District Council Approves Sunday Liquor Sales, Greater Say for Neighbors
Soon, after attending Sunday mass at Holy Trinity in the new year, you will likely be able to stop at nearby Dixie Liquor and buy that special cognac. The District Council has approved Sunday sales at D.C. liquor stores among other changes to the alcohol beverage control bill.
The move to open on Sunday is resisted by some stores because they are small business run by families. Sunday is the only day they can take off, as Steve Feldman of Potomac Wine & Spirits told the Washington Examiner: "Basically, none of us want to work on Sunday. By Sunday, people have already done most of their partying for the weekend. . . . How much scotch and vodka are you going to buy on Sunday when you already have a hangover from Saturday night?"
"If they are going to let us open, we will open," said Sean Clark of Dixie Liquor at 35th and M Streets. "If I don't open on Sunday, I might lose a customer who comes in during weekdays."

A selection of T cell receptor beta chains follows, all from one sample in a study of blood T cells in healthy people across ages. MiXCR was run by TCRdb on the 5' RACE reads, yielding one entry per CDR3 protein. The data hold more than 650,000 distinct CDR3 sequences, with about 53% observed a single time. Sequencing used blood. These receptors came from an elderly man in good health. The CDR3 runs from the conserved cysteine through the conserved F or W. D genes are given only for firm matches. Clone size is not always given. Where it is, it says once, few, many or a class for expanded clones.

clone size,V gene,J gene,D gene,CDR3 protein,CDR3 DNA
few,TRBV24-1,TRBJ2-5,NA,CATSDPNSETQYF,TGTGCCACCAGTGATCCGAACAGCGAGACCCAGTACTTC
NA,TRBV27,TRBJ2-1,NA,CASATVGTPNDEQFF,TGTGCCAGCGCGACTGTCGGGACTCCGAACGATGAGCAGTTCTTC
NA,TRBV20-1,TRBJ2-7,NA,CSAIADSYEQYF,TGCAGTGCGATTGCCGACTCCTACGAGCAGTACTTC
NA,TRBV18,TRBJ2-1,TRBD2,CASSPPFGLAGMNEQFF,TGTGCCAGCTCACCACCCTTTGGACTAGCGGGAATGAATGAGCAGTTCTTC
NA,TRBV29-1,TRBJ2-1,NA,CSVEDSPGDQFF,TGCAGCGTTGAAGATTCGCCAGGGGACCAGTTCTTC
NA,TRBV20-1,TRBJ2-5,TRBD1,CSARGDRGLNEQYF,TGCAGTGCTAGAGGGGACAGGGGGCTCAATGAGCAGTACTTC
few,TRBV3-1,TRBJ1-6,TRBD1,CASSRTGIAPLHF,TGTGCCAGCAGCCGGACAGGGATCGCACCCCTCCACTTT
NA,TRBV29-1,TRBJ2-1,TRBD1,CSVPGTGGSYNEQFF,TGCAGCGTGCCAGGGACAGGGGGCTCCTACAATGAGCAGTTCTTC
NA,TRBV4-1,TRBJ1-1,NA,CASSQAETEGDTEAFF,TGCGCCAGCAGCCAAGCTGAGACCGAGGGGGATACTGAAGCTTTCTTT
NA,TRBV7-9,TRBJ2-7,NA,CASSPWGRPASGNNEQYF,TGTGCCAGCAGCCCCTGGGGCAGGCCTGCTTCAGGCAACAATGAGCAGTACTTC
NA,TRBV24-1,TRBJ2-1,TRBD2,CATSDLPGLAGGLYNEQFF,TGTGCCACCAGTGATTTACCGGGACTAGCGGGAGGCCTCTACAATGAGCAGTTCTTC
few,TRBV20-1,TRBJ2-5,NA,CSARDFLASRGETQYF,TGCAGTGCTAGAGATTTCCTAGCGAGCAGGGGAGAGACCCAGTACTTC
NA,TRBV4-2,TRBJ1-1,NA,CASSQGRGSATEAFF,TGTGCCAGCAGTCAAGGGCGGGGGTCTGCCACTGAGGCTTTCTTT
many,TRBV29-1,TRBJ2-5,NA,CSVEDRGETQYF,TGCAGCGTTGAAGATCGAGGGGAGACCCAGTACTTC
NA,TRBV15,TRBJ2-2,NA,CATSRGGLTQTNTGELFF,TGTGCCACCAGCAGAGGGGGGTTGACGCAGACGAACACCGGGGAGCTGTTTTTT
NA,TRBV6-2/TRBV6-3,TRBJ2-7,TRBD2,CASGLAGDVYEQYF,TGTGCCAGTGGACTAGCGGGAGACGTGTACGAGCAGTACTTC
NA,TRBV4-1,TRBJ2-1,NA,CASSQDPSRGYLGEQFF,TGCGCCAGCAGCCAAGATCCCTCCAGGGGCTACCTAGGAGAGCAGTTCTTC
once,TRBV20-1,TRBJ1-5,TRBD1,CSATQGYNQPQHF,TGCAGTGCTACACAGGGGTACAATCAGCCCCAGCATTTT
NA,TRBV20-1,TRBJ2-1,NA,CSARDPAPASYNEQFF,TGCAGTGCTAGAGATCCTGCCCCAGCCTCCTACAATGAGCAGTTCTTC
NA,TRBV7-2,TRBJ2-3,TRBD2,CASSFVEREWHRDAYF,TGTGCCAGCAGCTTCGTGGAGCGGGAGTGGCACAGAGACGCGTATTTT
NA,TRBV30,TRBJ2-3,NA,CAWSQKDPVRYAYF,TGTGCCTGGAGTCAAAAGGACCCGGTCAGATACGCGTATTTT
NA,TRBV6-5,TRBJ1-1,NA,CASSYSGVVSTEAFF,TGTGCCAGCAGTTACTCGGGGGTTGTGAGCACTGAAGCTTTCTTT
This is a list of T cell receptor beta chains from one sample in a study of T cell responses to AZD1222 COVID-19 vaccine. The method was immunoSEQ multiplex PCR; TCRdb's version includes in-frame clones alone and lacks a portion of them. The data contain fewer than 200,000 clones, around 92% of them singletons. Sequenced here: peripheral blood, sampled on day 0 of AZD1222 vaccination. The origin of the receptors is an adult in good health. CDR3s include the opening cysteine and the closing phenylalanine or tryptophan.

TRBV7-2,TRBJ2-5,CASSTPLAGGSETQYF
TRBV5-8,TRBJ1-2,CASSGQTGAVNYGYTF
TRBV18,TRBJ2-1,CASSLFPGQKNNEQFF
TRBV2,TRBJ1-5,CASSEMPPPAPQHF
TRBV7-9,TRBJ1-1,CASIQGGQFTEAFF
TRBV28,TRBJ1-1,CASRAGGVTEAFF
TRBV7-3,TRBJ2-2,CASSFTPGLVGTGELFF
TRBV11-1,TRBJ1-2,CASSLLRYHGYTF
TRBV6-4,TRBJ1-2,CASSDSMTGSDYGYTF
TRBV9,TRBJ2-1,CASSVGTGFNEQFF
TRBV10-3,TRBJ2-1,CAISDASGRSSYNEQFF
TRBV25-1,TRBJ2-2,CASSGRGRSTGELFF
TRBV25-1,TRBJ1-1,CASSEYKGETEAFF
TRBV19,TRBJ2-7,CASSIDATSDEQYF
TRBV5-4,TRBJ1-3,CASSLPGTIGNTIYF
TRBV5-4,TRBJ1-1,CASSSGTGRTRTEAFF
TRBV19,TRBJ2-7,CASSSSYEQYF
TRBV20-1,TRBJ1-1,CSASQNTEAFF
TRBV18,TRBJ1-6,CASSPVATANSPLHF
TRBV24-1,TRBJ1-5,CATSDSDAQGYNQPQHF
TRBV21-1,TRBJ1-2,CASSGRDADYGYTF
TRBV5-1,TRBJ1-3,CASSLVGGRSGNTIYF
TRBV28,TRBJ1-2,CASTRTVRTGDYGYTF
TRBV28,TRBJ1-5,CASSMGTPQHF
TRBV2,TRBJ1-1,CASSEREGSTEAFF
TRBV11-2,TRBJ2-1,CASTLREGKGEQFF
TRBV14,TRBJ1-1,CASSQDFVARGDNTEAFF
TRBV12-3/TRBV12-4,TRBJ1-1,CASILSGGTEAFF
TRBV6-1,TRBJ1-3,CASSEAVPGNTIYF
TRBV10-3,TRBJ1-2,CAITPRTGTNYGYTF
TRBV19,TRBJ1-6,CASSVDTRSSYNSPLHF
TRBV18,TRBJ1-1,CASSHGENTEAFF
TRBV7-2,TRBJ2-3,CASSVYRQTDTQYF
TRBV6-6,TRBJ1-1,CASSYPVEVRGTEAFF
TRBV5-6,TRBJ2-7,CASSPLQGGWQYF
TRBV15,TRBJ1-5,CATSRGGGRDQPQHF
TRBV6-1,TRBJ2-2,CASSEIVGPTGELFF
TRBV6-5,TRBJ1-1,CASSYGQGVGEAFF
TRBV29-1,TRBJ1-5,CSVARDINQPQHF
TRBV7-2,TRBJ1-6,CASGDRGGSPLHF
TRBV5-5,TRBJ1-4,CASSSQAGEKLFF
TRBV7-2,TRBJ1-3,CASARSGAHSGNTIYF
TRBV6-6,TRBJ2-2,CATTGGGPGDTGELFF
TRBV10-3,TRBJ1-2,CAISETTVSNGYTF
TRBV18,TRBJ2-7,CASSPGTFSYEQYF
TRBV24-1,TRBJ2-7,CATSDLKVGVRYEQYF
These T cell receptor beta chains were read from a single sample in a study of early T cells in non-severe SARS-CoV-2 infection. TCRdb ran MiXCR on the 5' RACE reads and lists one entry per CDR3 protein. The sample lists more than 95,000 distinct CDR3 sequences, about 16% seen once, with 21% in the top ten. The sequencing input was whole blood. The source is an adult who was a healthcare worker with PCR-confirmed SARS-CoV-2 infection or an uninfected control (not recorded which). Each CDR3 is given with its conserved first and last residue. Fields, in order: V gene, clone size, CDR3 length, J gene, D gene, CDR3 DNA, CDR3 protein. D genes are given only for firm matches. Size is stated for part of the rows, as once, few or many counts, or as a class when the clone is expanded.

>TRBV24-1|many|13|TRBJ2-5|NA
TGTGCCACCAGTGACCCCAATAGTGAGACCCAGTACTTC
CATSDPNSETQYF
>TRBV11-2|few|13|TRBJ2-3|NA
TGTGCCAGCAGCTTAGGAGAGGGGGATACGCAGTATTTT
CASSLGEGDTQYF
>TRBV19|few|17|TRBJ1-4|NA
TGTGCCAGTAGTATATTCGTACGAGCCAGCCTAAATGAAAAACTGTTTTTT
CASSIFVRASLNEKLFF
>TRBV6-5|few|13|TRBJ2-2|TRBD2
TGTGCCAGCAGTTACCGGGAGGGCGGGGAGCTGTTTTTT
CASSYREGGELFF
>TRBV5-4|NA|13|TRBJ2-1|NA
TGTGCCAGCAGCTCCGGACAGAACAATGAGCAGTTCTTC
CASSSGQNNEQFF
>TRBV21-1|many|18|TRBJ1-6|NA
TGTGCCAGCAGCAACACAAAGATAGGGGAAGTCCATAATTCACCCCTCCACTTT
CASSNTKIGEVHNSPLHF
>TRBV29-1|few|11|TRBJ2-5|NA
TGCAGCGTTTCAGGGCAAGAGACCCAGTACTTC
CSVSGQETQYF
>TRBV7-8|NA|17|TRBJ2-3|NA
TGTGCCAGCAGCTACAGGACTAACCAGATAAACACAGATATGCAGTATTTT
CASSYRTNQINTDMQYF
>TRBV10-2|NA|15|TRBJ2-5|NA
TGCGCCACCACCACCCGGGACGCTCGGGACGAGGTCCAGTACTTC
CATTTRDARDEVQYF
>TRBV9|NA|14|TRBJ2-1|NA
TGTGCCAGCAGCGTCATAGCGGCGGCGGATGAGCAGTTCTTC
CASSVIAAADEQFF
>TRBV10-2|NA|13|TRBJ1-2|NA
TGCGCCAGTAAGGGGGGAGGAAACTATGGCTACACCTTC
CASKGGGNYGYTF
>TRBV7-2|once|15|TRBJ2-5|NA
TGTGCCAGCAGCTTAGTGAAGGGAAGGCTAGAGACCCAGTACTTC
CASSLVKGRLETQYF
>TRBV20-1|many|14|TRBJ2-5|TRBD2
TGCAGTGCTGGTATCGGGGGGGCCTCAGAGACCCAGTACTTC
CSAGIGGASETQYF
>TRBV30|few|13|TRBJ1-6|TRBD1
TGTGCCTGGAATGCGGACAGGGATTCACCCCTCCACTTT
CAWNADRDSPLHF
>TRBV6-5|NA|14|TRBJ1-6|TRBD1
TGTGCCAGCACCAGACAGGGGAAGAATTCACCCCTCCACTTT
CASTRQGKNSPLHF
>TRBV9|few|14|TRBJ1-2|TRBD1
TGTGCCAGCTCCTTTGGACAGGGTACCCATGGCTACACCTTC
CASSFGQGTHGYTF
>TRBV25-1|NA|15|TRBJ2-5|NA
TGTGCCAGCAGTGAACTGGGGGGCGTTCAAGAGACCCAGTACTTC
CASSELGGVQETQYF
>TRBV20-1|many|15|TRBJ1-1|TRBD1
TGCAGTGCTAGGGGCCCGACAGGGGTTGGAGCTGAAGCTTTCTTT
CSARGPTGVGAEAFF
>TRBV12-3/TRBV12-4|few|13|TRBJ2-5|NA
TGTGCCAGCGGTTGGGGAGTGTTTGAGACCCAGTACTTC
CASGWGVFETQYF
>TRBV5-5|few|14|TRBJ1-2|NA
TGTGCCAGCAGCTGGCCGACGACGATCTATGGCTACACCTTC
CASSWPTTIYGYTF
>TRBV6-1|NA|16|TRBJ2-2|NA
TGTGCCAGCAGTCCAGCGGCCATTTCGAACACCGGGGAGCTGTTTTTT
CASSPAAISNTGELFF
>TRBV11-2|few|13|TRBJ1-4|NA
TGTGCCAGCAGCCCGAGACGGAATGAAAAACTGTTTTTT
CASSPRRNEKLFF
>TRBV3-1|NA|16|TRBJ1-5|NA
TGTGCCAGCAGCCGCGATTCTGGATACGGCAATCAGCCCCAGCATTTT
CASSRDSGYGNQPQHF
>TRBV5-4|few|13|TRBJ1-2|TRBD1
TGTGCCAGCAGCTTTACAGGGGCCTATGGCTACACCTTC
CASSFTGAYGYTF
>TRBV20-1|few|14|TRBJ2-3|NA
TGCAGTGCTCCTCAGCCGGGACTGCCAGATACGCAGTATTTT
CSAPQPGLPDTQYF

While advisory neighborhood commissions have priority in governmental or legal comment, D.C. residents may organize into a group of at least five to protest any liquor license application. An increase in the number of ABC inspectors is proposed as well as new training programs for bartenders and waiters. The council also approved the use of growlers -- half-gallon containers used to carry beer home from a brewery or bar.
Ward 1 Councilmember Jim Graham led on the alcohol bill changes especially the compromise on Sunday sales instead of extending bar hours to 4 a.m, all in a bid to increase sales tax revenue for the District. Nearby Arlington and Montgomery counties already have sold liquor on Sundays for a few years now.